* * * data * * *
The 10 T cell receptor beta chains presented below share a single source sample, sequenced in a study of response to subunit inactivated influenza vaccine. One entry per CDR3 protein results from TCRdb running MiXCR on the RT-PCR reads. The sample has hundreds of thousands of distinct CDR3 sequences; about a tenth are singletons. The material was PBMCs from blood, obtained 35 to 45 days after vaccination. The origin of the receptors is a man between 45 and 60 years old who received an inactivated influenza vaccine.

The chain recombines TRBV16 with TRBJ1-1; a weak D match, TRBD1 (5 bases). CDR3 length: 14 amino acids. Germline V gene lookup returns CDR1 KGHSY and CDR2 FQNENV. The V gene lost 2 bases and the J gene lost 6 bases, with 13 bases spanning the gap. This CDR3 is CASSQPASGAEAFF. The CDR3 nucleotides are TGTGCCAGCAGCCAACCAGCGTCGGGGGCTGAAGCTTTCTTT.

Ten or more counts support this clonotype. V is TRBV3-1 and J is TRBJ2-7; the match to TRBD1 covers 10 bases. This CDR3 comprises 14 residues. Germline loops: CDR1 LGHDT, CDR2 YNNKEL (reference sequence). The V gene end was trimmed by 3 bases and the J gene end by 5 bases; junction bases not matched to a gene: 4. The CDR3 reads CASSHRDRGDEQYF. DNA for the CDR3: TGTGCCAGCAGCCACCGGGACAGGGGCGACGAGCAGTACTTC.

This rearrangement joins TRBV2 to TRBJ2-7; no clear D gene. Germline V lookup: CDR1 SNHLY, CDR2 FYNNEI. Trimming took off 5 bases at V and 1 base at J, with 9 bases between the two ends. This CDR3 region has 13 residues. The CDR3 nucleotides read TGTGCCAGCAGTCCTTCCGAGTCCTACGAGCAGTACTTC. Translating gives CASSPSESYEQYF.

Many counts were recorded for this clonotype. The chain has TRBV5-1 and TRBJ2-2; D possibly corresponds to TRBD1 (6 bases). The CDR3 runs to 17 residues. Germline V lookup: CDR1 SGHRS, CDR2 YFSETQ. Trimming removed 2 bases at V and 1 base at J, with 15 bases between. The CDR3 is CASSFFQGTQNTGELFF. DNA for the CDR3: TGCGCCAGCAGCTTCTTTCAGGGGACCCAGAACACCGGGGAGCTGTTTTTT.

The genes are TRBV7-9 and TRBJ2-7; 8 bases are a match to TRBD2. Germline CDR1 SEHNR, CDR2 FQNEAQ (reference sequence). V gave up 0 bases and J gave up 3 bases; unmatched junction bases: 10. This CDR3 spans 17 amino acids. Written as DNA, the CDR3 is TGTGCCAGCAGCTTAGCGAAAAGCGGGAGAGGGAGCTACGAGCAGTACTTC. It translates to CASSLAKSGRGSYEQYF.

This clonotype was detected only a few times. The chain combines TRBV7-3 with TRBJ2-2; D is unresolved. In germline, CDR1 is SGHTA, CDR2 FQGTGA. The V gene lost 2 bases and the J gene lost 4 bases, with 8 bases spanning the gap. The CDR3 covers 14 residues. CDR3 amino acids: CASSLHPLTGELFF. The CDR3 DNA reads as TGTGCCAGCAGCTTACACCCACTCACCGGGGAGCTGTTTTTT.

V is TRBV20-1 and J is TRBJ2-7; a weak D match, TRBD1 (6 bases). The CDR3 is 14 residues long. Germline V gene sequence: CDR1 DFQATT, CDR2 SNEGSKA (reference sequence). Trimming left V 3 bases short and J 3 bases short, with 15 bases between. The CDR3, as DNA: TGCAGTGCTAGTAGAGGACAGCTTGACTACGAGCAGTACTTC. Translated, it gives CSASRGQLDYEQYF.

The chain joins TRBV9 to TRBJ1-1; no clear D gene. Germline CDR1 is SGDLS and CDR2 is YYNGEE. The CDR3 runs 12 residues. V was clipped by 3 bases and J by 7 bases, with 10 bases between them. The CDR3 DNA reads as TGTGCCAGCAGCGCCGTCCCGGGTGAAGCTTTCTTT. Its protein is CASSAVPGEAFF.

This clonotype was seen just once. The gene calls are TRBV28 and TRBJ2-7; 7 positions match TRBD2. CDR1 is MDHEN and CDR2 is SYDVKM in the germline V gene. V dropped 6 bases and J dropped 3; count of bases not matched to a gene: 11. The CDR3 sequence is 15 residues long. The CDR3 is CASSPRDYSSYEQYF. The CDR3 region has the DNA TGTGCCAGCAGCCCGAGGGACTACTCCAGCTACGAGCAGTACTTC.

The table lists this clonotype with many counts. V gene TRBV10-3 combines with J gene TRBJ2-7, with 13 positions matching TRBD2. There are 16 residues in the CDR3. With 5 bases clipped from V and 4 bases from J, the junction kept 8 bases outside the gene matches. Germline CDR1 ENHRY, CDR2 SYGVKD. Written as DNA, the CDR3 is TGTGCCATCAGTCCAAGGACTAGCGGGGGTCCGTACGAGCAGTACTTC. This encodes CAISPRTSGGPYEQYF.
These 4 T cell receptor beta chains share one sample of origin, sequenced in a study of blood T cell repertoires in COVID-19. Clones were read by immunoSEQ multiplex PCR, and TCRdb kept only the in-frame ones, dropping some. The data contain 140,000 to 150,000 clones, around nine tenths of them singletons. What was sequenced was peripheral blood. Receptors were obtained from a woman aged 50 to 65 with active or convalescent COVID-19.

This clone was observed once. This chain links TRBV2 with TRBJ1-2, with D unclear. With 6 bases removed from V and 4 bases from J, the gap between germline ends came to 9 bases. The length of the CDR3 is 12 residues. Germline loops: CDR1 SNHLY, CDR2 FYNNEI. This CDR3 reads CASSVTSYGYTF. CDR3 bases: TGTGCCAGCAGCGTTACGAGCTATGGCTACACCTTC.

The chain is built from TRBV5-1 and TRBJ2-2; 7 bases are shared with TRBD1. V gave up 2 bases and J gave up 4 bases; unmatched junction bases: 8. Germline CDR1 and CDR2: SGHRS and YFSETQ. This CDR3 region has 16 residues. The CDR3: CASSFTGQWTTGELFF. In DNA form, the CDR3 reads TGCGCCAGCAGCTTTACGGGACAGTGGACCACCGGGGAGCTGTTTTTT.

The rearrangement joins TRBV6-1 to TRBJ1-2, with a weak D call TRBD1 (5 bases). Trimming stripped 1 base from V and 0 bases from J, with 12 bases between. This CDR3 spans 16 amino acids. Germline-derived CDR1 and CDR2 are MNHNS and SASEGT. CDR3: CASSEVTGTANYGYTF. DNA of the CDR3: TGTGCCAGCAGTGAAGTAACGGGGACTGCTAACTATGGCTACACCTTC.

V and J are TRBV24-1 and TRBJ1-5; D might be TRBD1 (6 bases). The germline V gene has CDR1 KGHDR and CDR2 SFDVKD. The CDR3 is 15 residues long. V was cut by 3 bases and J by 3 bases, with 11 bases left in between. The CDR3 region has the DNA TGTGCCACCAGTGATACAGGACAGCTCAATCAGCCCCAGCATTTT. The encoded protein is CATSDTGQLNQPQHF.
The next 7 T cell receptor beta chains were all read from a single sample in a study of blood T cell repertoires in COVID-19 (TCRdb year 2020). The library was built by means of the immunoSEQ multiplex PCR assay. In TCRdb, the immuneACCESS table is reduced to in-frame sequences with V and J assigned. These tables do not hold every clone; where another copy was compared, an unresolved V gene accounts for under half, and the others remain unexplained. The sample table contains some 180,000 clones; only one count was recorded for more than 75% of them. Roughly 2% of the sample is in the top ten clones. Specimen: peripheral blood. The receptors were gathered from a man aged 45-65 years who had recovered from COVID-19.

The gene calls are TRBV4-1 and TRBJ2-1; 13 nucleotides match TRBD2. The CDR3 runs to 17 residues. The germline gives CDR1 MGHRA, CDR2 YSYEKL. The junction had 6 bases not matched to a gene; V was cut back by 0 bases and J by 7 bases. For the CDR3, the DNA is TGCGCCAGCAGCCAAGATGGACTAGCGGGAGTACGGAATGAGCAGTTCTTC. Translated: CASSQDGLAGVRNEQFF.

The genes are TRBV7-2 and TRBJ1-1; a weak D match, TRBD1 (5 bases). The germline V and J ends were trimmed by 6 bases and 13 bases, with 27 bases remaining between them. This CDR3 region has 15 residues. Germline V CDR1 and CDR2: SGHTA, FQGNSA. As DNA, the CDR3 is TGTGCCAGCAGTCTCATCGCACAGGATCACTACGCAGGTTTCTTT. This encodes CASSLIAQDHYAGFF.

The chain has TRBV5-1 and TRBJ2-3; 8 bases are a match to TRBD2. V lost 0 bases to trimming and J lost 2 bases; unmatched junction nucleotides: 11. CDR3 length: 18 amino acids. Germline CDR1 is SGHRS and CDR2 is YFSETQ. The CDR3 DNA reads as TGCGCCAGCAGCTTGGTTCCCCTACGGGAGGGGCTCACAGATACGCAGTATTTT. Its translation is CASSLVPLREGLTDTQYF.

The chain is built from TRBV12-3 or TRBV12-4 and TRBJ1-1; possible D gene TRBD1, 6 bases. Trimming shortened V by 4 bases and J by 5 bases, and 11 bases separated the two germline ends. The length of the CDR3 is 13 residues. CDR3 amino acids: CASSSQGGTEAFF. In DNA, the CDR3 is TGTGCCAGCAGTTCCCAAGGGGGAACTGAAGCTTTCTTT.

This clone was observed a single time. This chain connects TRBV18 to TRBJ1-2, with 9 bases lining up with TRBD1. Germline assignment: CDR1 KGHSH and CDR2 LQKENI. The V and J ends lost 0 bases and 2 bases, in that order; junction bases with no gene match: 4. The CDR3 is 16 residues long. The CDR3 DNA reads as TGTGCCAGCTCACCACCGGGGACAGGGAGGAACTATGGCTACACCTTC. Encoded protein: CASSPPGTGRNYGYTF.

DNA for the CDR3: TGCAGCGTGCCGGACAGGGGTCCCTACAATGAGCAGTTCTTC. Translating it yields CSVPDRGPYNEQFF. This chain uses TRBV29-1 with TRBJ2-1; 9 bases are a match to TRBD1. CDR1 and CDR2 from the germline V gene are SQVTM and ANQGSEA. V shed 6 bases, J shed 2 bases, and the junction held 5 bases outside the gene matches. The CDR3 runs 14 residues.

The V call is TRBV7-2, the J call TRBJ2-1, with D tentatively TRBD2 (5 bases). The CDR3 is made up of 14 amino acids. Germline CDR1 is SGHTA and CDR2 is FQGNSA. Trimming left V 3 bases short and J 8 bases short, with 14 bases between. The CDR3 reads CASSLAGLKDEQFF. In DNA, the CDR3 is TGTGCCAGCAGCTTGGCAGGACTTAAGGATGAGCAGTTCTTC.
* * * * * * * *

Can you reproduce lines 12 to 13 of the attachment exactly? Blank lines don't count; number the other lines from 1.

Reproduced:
These 4 T cell receptor beta chains share one sample of origin, sequenced in a study of blood T cell repertoires in COVID-19. Clones were read by immunoSEQ multiplex PCR, and TCRdb kept only the in-frame ones, dropping some. The data contain 140,000 to 150,000 clones, around nine tenths of them singletons. What was sequenced was peripheral blood. Receptors were obtained from a woman aged 50 to 65 with active or convalescent COVID-19.

This clone was observed once. This chain links TRBV2 with TRBJ1-2, with D unclear. With 6 bases removed from V and 4 bases from J, the gap between germline ends came to 9 bases. The length of the CDR3 is 12 residues. Germline loops: CDR1 SNHLY, CDR2 FYNNEI. This CDR3 reads CASSVTSYGYTF. CDR3 bases: TGTGCCAGCAGCGTTACGAGCTATGGCTACACCTTC.